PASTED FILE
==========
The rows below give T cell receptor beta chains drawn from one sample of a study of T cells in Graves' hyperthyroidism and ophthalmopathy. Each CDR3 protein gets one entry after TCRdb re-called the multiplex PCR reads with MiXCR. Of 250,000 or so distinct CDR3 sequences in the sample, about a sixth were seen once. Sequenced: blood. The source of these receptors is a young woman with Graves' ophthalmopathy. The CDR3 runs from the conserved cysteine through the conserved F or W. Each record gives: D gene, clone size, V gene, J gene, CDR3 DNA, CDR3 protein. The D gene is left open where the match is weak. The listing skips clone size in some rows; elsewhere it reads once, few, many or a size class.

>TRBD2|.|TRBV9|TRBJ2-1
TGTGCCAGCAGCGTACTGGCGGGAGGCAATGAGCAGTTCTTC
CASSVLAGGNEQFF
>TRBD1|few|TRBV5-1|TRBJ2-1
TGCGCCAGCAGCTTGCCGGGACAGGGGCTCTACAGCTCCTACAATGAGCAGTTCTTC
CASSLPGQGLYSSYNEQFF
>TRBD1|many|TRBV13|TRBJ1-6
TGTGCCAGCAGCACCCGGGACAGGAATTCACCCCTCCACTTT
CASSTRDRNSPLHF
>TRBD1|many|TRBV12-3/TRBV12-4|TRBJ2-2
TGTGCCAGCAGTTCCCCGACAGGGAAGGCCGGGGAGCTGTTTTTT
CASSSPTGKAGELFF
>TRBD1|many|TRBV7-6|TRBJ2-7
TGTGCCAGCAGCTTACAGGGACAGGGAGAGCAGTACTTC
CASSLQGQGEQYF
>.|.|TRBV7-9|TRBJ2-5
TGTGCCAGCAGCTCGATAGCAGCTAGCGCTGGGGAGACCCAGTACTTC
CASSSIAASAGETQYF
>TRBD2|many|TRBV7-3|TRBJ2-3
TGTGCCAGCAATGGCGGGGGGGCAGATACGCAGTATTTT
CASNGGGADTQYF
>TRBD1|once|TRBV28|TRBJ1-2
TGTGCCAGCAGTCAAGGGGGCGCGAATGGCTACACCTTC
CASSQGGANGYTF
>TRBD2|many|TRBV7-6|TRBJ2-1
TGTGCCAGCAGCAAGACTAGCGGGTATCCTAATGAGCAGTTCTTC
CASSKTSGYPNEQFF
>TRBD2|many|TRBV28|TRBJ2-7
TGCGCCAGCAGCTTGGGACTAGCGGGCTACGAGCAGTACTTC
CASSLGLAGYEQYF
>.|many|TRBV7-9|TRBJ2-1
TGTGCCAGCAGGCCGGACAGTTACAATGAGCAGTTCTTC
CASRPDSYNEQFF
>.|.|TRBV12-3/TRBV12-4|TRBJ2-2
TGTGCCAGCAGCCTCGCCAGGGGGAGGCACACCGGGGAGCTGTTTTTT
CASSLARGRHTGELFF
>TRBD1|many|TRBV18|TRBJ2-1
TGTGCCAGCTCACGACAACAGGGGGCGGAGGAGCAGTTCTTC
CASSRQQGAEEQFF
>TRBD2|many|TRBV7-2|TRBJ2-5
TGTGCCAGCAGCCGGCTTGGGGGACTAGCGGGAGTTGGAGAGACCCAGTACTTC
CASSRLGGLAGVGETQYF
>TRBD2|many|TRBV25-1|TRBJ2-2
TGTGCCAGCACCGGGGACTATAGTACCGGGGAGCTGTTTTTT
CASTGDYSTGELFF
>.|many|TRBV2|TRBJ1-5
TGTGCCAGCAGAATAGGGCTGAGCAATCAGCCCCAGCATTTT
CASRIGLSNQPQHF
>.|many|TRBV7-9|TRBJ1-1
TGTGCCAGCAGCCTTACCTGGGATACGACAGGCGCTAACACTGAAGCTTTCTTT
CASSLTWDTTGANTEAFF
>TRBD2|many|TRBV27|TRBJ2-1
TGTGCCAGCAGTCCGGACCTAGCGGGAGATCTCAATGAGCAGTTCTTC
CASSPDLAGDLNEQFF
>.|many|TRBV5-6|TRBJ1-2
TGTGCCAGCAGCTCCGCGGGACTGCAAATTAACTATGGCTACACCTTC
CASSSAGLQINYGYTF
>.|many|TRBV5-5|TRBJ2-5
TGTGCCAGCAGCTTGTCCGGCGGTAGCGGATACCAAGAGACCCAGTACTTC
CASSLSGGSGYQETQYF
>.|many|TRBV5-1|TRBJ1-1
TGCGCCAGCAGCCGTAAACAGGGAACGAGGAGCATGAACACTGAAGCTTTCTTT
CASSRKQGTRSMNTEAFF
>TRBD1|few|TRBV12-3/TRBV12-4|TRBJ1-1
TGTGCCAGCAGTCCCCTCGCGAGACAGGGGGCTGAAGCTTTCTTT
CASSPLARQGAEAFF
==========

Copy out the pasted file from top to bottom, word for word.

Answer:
The rows below give T cell receptor beta chains drawn from one sample of a study of T cells in Graves' hyperthyroidism and ophthalmopathy. Each CDR3 protein gets one entry after TCRdb re-called the multiplex PCR reads with MiXCR. Of 250,000 or so distinct CDR3 sequences in the sample, about a sixth were seen once. Sequenced: blood. The source of these receptors is a young woman with Graves' ophthalmopathy. The CDR3 runs from the conserved cysteine through the conserved F or W. Each record gives: D gene, clone size, V gene, J gene, CDR3 DNA, CDR3 protein. The D gene is left open where the match is weak. The listing skips clone size in some rows; elsewhere it reads once, few, many or a size class.

>TRBD2|.|TRBV9|TRBJ2-1
TGTGCCAGCAGCGTACTGGCGGGAGGCAATGAGCAGTTCTTC
CASSVLAGGNEQFF
>TRBD1|few|TRBV5-1|TRBJ2-1
TGCGCCAGCAGCTTGCCGGGACAGGGGCTCTACAGCTCCTACAATGAGCAGTTCTTC
CASSLPGQGLYSSYNEQFF
>TRBD1|many|TRBV13|TRBJ1-6
TGTGCCAGCAGCACCCGGGACAGGAATTCACCCCTCCACTTT
CASSTRDRNSPLHF
>TRBD1|many|TRBV12-3/TRBV12-4|TRBJ2-2
TGTGCCAGCAGTTCCCCGACAGGGAAGGCCGGGGAGCTGTTTTTT
CASSSPTGKAGELFF
>TRBD1|many|TRBV7-6|TRBJ2-7
TGTGCCAGCAGCTTACAGGGACAGGGAGAGCAGTACTTC
CASSLQGQGEQYF
>.|.|TRBV7-9|TRBJ2-5
TGTGCCAGCAGCTCGATAGCAGCTAGCGCTGGGGAGACCCAGTACTTC
CASSSIAASAGETQYF
>TRBD2|many|TRBV7-3|TRBJ2-3
TGTGCCAGCAATGGCGGGGGGGCAGATACGCAGTATTTT
CASNGGGADTQYF
>TRBD1|once|TRBV28|TRBJ1-2
TGTGCCAGCAGTCAAGGGGGCGCGAATGGCTACACCTTC
CASSQGGANGYTF
>TRBD2|many|TRBV7-6|TRBJ2-1
TGTGCCAGCAGCAAGACTAGCGGGTATCCTAATGAGCAGTTCTTC
CASSKTSGYPNEQFF
>TRBD2|many|TRBV28|TRBJ2-7
TGCGCCAGCAGCTTGGGACTAGCGGGCTACGAGCAGTACTTC
CASSLGLAGYEQYF
>.|many|TRBV7-9|TRBJ2-1
TGTGCCAGCAGGCCGGACAGTTACAATGAGCAGTTCTTC
CASRPDSYNEQFF
>.|.|TRBV12-3/TRBV12-4|TRBJ2-2
TGTGCCAGCAGCCTCGCCAGGGGGAGGCACACCGGGGAGCTGTTTTTT
CASSLARGRHTGELFF
>TRBD1|many|TRBV18|TRBJ2-1
TGTGCCAGCTCACGACAACAGGGGGCGGAGGAGCAGTTCTTC
CASSRQQGAEEQFF
>TRBD2|many|TRBV7-2|TRBJ2-5
TGTGCCAGCAGCCGGCTTGGGGGACTAGCGGGAGTTGGAGAGACCCAGTACTTC
CASSRLGGLAGVGETQYF
>TRBD2|many|TRBV25-1|TRBJ2-2
TGTGCCAGCACCGGGGACTATAGTACCGGGGAGCTGTTTTTT
CASTGDYSTGELFF
>.|many|TRBV2|TRBJ1-5
TGTGCCAGCAGAATAGGGCTGAGCAATCAGCCCCAGCATTTT
CASRIGLSNQPQHF
>.|many|TRBV7-9|TRBJ1-1
TGTGCCAGCAGCCTTACCTGGGATACGACAGGCGCTAACACTGAAGCTTTCTTT
CASSLTWDTTGANTEAFF
>TRBD2|many|TRBV27|TRBJ2-1
TGTGCCAGCAGTCCGGACCTAGCGGGAGATCTCAATGAGCAGTTCTTC
CASSPDLAGDLNEQFF
>.|many|TRBV5-6|TRBJ1-2
TGTGCCAGCAGCTCCGCGGGACTGCAAATTAACTATGGCTACACCTTC
CASSSAGLQINYGYTF
>.|many|TRBV5-5|TRBJ2-5
TGTGCCAGCAGCTTGTCCGGCGGTAGCGGATACCAAGAGACCCAGTACTTC
CASSLSGGSGYQETQYF
>.|many|TRBV5-1|TRBJ1-1
TGCGCCAGCAGCCGTAAACAGGGAACGAGGAGCATGAACACTGAAGCTTTCTTT
CASSRKQGTRSMNTEAFF
>TRBD1|few|TRBV12-3/TRBV12-4|TRBJ1-1
TGTGCCAGCAGTCCCCTCGCGAGACAGGGGGCTGAAGCTTTCTTT
CASSPLARQGAEAFF